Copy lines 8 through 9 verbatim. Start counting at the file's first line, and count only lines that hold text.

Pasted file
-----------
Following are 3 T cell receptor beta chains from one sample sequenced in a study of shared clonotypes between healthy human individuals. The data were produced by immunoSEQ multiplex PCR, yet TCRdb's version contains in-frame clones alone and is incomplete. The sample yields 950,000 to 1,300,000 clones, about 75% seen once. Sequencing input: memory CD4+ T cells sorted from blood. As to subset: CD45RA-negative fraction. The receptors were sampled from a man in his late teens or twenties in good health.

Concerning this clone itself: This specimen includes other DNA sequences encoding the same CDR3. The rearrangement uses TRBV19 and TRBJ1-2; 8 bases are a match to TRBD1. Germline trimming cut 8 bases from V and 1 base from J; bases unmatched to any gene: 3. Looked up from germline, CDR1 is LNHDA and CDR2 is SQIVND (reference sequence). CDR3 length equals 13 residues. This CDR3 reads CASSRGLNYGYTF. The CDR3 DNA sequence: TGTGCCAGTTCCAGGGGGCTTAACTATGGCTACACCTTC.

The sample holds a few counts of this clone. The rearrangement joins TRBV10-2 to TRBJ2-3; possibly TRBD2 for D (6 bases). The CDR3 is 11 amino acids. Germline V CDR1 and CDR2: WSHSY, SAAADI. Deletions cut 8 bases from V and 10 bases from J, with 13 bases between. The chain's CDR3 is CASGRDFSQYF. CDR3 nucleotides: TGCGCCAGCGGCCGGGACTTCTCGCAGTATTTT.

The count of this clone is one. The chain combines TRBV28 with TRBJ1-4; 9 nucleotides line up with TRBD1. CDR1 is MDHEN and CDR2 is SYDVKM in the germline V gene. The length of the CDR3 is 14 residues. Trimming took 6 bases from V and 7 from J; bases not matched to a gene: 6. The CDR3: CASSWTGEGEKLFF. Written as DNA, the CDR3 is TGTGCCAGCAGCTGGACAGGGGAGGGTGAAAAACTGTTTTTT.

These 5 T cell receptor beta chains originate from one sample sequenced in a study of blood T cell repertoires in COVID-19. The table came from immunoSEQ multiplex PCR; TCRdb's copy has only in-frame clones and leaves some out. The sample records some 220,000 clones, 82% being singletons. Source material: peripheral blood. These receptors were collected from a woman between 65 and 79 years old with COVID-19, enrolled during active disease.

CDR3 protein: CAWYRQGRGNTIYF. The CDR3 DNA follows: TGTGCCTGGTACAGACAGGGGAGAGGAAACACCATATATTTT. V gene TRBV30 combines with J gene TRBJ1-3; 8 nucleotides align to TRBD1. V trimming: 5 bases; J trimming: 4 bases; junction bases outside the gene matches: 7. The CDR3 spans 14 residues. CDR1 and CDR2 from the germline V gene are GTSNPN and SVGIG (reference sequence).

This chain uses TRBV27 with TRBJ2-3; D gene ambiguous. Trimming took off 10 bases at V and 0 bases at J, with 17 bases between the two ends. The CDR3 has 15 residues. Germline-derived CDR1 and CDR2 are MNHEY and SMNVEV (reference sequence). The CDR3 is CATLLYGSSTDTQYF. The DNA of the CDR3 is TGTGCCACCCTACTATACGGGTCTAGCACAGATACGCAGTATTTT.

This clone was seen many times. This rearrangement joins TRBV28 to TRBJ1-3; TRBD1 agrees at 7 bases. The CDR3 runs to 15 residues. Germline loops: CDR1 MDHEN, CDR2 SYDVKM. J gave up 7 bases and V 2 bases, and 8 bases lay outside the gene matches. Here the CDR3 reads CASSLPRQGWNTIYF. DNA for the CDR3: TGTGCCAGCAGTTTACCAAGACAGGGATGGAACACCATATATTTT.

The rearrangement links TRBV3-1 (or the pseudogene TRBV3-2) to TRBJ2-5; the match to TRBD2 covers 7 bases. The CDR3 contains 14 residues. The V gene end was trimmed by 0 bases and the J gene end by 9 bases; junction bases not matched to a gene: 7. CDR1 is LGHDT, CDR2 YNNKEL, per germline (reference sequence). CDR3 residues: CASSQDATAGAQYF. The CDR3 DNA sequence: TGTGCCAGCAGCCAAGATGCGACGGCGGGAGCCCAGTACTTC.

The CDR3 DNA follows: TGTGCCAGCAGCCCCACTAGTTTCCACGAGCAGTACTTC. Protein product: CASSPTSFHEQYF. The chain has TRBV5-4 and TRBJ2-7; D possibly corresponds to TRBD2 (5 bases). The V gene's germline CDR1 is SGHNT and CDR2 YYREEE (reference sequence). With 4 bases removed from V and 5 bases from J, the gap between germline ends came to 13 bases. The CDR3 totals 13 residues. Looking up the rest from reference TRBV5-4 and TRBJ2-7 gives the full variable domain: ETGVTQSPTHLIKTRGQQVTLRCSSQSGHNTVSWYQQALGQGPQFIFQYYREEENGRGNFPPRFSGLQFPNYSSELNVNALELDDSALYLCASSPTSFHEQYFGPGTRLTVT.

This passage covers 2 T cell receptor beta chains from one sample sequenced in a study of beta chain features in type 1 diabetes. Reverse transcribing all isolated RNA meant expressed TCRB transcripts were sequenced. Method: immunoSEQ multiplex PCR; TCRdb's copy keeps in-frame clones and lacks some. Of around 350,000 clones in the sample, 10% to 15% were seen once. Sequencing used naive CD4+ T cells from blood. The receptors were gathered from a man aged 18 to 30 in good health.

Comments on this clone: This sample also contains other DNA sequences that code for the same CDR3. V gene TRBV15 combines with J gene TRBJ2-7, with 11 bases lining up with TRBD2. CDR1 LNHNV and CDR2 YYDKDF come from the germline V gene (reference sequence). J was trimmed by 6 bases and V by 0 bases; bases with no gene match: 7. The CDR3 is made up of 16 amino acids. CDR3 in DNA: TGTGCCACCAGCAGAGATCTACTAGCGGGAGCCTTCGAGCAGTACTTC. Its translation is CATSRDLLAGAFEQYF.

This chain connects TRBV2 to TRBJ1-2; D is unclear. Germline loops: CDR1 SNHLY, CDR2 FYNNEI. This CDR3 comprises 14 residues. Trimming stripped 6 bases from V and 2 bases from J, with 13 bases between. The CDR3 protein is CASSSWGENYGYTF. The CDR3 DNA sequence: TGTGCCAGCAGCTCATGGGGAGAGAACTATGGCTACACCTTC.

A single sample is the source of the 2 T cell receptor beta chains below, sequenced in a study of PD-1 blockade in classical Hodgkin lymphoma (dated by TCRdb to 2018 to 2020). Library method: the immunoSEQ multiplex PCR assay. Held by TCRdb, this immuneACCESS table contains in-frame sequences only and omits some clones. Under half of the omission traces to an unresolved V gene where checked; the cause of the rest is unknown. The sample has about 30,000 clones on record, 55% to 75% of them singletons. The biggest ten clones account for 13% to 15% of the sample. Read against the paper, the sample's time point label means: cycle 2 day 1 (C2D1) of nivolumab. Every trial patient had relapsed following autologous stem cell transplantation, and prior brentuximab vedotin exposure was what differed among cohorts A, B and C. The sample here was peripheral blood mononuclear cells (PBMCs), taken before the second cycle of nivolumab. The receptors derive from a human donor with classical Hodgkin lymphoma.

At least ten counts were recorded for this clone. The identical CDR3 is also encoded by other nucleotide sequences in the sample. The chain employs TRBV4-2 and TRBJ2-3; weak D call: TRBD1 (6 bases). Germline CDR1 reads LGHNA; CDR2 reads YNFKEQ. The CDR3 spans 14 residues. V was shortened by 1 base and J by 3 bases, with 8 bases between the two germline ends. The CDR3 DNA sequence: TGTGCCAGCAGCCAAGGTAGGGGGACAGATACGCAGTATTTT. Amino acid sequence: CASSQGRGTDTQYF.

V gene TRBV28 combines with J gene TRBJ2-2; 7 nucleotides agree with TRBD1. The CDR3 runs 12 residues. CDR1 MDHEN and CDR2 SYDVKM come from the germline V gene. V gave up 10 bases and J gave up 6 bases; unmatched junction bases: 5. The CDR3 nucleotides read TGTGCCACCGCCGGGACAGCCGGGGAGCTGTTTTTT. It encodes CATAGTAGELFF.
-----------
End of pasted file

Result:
This clone was seen many times. This rearrangement joins TRBV28 to TRBJ1-3; TRBD1 agrees at 7 bases. The CDR3 runs to 15 residues. Germline loops: CDR1 MDHEN, CDR2 SYDVKM. J gave up 7 bases and V 2 bases, and 8 bases lay outside the gene matches. Here the CDR3 reads CASSLPRQGWNTIYF. DNA for the CDR3: TGTGCCAGCAGTTTACCAAGACAGGGATGGAACACCATATATTTT.

The rearrangement links TRBV3-1 (or the pseudogene TRBV3-2) to TRBJ2-5; the match to TRBD2 covers 7 bases. The CDR3 contains 14 residues. The V gene end was trimmed by 0 bases and the J gene end by 9 bases; junction bases not matched to a gene: 7. CDR1 is LGHDT, CDR2 YNNKEL, per germline (reference sequence). CDR3 residues: CASSQDATAGAQYF. The CDR3 DNA sequence: TGTGCCAGCAGCCAAGATGCGACGGCGGGAGCCCAGTACTTC.